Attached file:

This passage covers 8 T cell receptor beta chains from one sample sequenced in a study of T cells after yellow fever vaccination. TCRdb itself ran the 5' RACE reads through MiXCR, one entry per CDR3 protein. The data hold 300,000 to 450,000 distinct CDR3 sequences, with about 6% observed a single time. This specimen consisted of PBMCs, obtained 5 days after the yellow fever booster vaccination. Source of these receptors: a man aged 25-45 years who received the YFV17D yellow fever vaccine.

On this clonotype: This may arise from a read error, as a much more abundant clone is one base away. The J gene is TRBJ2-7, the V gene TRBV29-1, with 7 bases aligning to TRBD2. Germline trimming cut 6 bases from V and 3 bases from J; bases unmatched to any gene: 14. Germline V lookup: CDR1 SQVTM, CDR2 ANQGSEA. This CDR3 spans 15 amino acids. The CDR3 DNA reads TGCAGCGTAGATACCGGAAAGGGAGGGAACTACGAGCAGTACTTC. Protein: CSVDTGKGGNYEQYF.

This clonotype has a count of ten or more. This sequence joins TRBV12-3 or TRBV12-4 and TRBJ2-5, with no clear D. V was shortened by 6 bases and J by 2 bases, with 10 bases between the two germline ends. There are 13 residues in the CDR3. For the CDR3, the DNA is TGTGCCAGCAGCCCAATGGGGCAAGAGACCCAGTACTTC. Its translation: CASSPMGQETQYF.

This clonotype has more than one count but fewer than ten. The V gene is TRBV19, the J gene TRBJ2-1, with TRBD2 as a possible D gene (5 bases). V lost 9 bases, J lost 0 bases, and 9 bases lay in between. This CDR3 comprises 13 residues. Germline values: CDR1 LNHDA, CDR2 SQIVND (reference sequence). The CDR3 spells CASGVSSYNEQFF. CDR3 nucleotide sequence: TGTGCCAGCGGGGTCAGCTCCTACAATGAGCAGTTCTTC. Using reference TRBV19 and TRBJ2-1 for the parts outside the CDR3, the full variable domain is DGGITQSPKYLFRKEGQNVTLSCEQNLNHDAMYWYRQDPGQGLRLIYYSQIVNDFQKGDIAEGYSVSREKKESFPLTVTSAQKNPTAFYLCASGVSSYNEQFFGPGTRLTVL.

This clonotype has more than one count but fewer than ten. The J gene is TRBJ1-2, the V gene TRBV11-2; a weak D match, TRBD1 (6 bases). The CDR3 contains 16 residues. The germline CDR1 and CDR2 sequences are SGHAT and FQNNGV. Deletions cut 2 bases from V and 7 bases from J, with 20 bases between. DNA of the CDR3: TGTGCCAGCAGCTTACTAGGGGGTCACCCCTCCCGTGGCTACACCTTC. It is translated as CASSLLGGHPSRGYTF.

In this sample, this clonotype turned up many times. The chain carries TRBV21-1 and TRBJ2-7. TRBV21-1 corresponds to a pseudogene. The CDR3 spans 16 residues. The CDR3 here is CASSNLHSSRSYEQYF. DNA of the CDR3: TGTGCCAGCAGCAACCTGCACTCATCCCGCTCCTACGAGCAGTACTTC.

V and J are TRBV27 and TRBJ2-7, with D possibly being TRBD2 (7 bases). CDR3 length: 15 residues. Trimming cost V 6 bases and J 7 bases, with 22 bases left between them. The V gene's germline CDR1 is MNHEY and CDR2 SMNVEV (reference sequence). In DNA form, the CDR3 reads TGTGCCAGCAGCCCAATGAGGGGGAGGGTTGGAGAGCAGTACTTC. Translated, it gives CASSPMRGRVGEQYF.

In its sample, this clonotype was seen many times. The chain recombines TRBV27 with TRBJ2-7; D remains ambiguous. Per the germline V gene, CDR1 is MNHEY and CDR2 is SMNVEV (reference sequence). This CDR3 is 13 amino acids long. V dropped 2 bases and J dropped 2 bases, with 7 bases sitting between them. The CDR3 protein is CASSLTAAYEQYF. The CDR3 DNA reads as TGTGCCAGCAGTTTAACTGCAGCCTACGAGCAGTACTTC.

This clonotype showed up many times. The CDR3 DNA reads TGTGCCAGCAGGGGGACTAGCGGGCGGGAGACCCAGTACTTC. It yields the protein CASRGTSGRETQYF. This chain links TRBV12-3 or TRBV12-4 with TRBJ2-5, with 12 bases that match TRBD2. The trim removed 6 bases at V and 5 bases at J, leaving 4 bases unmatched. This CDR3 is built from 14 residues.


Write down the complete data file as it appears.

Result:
This passage covers 8 T cell receptor beta chains from one sample sequenced in a study of T cells after yellow fever vaccination. TCRdb itself ran the 5' RACE reads through MiXCR, one entry per CDR3 protein. The data hold 300,000 to 450,000 distinct CDR3 sequences, with about 6% observed a single time. This specimen consisted of PBMCs, obtained 5 days after the yellow fever booster vaccination. Source of these receptors: a man aged 25-45 years who received the YFV17D yellow fever vaccine.

On this clonotype: This may arise from a read error, as a much more abundant clone is one base away. The J gene is TRBJ2-7, the V gene TRBV29-1, with 7 bases aligning to TRBD2. Germline trimming cut 6 bases from V and 3 bases from J; bases unmatched to any gene: 14. Germline V lookup: CDR1 SQVTM, CDR2 ANQGSEA. This CDR3 spans 15 amino acids. The CDR3 DNA reads TGCAGCGTAGATACCGGAAAGGGAGGGAACTACGAGCAGTACTTC. Protein: CSVDTGKGGNYEQYF.

This clonotype has a count of ten or more. This sequence joins TRBV12-3 or TRBV12-4 and TRBJ2-5, with no clear D. V was shortened by 6 bases and J by 2 bases, with 10 bases between the two germline ends. There are 13 residues in the CDR3. For the CDR3, the DNA is TGTGCCAGCAGCCCAATGGGGCAAGAGACCCAGTACTTC. Its translation: CASSPMGQETQYF.

This clonotype has more than one count but fewer than ten. The V gene is TRBV19, the J gene TRBJ2-1, with TRBD2 as a possible D gene (5 bases). V lost 9 bases, J lost 0 bases, and 9 bases lay in between. This CDR3 comprises 13 residues. Germline values: CDR1 LNHDA, CDR2 SQIVND (reference sequence). The CDR3 spells CASGVSSYNEQFF. CDR3 nucleotide sequence: TGTGCCAGCGGGGTCAGCTCCTACAATGAGCAGTTCTTC. Using reference TRBV19 and TRBJ2-1 for the parts outside the CDR3, the full variable domain is DGGITQSPKYLFRKEGQNVTLSCEQNLNHDAMYWYRQDPGQGLRLIYYSQIVNDFQKGDIAEGYSVSREKKESFPLTVTSAQKNPTAFYLCASGVSSYNEQFFGPGTRLTVL.

This clonotype has more than one count but fewer than ten. The J gene is TRBJ1-2, the V gene TRBV11-2; a weak D match, TRBD1 (6 bases). The CDR3 contains 16 residues. The germline CDR1 and CDR2 sequences are SGHAT and FQNNGV. Deletions cut 2 bases from V and 7 bases from J, with 20 bases between. DNA of the CDR3: TGTGCCAGCAGCTTACTAGGGGGTCACCCCTCCCGTGGCTACACCTTC. It is translated as CASSLLGGHPSRGYTF.

In this sample, this clonotype turned up many times. The chain carries TRBV21-1 and TRBJ2-7. TRBV21-1 corresponds to a pseudogene. The CDR3 spans 16 residues. The CDR3 here is CASSNLHSSRSYEQYF. DNA of the CDR3: TGTGCCAGCAGCAACCTGCACTCATCCCGCTCCTACGAGCAGTACTTC.

V and J are TRBV27 and TRBJ2-7, with D possibly being TRBD2 (7 bases). CDR3 length: 15 residues. Trimming cost V 6 bases and J 7 bases, with 22 bases left between them. The V gene's germline CDR1 is MNHEY and CDR2 SMNVEV (reference sequence). In DNA form, the CDR3 reads TGTGCCAGCAGCCCAATGAGGGGGAGGGTTGGAGAGCAGTACTTC. Translated, it gives CASSPMRGRVGEQYF.

In its sample, this clonotype was seen many times. The chain recombines TRBV27 with TRBJ2-7; D remains ambiguous. Per the germline V gene, CDR1 is MNHEY and CDR2 is SMNVEV (reference sequence). This CDR3 is 13 amino acids long. V dropped 2 bases and J dropped 2 bases, with 7 bases sitting between them. The CDR3 protein is CASSLTAAYEQYF. The CDR3 DNA reads as TGTGCCAGCAGTTTAACTGCAGCCTACGAGCAGTACTTC.

This clonotype showed up many times. The CDR3 DNA reads TGTGCCAGCAGGGGGACTAGCGGGCGGGAGACCCAGTACTTC. It yields the protein CASRGTSGRETQYF. This chain links TRBV12-3 or TRBV12-4 with TRBJ2-5, with 12 bases that match TRBD2. The trim removed 6 bases at V and 5 bases at J, leaving 4 bases unmatched. This CDR3 is built from 14 residues.